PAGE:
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The Jerusalem Tavern, Clerkenwell: a short history

The Jerusalem Tavern in its third incarnation, around 1860

The Jerusalem Tavern at 55 Britton Street, Clerkenwell, EC1, many people’s favourite London pub, is like one of those old knives that have had two new handles and three new blades. From one direction it is one of London’s ancient hostelries: its roots lie back in the Crusades, and the Priory of St John of Jerusalem, which dominated Clerkenwell until the time of Elizabeth I. Looked at from another direction, however, the pub is younger than any of its customers.

The Jerusalem Tavern’s interior, with its worn green-painted settles, dark oak floorboards, old tiles set in the walls and ceilings the colour of well-smoked kippers, certainly looks as if Samuel Johnson might pop in any moment from his job as a freelance writer round the corner at the Gentlemen’s Magazine to meet the poet Oliver Goldsmith for a refreshing quart of porter. However, it has only been licensed premises since 1996: this pub can barely remember anything but a Labour government.

The building is authentically early Georgian, though, and Johnson might well have passed by on his way to work. It was built in 1719/20 as one of a group of townhouses on a piece of open ground that had originally belonged to the Priory of St John. The new street was then, and for the next couple of hundred years, called Red Lion Street, after a tavern at the top of the road, on Clerkenwell Green. The developer was a lawyer called Simon Michell, MP for Boston, whose father was from Somerset, and the Red Lion Street homes were reckoned to be “the best class of houses erected in his time in Clerkenwell”.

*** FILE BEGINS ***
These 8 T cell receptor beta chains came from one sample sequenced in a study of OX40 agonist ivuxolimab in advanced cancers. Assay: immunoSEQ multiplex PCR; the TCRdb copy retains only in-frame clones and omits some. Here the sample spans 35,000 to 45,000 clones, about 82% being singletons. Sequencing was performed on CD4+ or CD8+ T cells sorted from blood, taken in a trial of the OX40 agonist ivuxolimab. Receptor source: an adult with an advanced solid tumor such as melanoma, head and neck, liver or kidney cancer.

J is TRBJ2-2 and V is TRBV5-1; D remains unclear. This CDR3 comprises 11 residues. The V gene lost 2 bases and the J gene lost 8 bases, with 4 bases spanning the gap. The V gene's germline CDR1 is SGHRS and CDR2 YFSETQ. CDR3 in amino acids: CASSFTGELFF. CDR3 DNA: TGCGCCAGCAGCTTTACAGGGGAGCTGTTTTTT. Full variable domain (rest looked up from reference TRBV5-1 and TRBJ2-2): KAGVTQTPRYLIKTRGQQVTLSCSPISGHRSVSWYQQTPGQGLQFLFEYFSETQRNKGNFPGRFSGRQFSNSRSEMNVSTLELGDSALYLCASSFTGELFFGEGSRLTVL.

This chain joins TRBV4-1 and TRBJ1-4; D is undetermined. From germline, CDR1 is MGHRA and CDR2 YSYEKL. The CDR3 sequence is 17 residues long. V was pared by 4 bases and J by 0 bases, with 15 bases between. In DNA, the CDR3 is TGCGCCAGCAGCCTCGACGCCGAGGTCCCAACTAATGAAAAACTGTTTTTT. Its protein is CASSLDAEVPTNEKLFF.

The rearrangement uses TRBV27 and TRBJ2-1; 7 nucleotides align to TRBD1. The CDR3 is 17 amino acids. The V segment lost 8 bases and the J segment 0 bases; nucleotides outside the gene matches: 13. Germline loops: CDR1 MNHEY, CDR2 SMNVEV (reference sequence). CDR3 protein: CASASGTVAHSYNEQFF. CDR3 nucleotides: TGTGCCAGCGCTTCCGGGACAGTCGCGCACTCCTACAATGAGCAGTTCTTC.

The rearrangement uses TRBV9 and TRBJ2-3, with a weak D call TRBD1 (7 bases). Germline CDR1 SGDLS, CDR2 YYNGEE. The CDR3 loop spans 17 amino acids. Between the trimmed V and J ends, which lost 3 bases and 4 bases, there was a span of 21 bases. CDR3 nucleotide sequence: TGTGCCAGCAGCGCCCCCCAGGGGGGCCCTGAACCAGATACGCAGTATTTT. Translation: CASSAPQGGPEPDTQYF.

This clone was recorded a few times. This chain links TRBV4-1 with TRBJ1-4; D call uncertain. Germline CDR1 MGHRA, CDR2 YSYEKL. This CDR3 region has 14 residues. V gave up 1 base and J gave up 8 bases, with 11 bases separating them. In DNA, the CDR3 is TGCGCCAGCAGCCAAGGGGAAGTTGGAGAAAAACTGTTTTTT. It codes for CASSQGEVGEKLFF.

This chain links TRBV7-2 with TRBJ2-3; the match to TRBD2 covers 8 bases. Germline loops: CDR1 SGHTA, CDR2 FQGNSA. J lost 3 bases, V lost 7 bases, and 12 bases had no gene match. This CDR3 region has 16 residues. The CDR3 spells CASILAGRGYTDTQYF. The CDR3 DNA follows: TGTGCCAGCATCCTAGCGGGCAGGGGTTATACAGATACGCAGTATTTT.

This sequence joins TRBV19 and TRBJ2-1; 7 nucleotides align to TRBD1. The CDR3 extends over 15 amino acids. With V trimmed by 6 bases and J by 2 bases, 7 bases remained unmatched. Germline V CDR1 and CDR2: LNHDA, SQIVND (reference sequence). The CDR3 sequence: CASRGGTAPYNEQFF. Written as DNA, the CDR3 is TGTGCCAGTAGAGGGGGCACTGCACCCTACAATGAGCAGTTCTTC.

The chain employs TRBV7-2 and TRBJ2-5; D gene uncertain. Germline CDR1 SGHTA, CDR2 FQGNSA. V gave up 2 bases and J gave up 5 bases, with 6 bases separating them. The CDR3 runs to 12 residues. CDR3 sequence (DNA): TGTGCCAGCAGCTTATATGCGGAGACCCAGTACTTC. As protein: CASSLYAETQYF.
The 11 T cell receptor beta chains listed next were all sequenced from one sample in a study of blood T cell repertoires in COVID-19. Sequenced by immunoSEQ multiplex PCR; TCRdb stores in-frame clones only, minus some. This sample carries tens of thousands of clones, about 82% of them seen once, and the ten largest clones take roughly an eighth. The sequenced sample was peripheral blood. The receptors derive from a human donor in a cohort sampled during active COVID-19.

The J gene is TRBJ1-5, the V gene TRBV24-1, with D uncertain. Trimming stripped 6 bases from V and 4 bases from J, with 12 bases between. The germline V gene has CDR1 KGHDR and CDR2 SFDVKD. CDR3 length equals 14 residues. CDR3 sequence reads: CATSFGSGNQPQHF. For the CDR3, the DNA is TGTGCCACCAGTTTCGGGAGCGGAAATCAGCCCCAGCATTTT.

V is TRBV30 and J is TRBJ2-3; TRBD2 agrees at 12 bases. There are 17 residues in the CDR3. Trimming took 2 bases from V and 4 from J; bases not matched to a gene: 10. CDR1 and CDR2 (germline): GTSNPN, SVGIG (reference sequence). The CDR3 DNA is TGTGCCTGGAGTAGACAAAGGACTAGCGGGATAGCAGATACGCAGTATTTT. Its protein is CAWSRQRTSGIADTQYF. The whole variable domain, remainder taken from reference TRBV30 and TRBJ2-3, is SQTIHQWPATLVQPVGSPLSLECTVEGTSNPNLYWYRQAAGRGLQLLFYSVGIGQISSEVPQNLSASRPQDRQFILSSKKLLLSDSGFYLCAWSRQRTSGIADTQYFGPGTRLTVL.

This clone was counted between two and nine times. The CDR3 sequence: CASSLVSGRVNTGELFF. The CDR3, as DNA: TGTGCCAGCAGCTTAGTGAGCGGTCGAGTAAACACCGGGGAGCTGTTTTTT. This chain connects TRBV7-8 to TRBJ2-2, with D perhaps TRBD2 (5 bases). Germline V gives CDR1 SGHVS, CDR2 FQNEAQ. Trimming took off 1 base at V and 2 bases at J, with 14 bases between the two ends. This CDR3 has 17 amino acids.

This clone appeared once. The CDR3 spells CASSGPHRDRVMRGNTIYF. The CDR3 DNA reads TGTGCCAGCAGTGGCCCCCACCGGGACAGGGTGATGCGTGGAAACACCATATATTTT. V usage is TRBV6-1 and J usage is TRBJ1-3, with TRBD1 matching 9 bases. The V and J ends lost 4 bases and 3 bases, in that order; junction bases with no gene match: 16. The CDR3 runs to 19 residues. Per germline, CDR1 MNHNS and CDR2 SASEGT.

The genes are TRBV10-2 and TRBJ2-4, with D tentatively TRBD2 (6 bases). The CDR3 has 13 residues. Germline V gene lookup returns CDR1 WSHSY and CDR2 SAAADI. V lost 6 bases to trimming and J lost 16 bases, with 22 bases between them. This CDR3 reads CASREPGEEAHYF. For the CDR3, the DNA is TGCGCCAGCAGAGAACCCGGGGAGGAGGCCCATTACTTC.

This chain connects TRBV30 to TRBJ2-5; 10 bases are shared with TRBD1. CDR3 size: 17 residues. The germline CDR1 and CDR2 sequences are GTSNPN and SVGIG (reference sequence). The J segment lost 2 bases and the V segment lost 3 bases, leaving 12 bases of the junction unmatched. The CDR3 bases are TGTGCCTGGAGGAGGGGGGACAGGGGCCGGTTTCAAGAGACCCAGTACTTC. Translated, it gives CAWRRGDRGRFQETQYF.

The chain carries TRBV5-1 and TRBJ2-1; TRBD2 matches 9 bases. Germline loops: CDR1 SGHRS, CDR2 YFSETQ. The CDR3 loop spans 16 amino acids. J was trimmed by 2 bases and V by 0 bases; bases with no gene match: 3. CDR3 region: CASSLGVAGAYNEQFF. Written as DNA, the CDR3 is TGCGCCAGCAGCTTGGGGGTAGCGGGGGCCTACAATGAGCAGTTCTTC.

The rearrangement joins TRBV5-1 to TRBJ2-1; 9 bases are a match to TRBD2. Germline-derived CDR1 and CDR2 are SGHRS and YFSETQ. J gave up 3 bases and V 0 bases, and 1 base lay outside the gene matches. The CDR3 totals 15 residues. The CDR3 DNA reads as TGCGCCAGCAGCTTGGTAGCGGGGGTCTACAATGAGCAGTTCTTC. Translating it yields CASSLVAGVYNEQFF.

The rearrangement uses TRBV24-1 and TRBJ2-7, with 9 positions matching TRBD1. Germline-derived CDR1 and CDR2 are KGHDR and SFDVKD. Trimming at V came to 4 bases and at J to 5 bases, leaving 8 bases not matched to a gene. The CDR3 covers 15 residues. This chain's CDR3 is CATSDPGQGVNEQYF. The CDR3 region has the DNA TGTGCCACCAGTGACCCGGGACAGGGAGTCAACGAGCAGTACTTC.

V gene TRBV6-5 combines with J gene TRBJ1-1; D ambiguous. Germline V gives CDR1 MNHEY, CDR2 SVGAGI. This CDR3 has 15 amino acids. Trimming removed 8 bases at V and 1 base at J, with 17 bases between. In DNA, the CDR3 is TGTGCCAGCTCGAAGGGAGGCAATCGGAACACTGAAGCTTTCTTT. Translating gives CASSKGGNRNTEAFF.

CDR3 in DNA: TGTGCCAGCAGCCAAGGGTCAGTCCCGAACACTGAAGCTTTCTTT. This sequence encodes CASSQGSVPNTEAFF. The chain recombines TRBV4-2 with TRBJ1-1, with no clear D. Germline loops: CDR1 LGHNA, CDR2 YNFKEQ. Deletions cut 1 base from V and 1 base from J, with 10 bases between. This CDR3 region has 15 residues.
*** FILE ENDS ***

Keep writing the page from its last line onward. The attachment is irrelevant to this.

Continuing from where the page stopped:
Around 1810 a shop front was inserted into the façade of Number 55, and the premises became a watchmaker’s: Clerkenwell was a centre of watchmaking from around or before the start of the 18th century, and there were several watchmakers in the street. Over the years Number 55 has had a variety of occupants: from 1952 it was the headquarters of a book publishing company, Burke & Co, and in the 1980s it was used as an architect’s offices by a man called Oliver Bland.

At some point in the 1980s or early 1990s, apparently, In 1992 it was bought by a man called Julian Humphreys, who redesigned the ground floor as a recreation of an 18th century coffee house, installing the panelling, the pews, the Delft tiles and the scrubbed floor we see today. The premises ran from January 1995 to August 1996, under the name The Jerusalem Coffee House, a nod to local history, after which Humphreys leased it to the newly opened St Peter’s Brewery of Bungay in Suffolk for 25 year. it became a coffee shop, before the premises were brought in 1996 by  The brewery had been started by John Murphy, the founder of the branding consultancy Interbrand (which gave the world the Hob-nob, inter alia). Murphy and he wanted a London outlet to be able to show off his beers. for his newly opened brewery, St Peter’s, near Bungay in Suffolk. He chose as the name for his pub Humphreys suggested to Murphy that he rename the place the Jerusalem Tavern, a name long associated with the area: three other Jerusalem Taverns have operated within three hundred yards of the present pub, though the most recent predecessor closed around a century ago.

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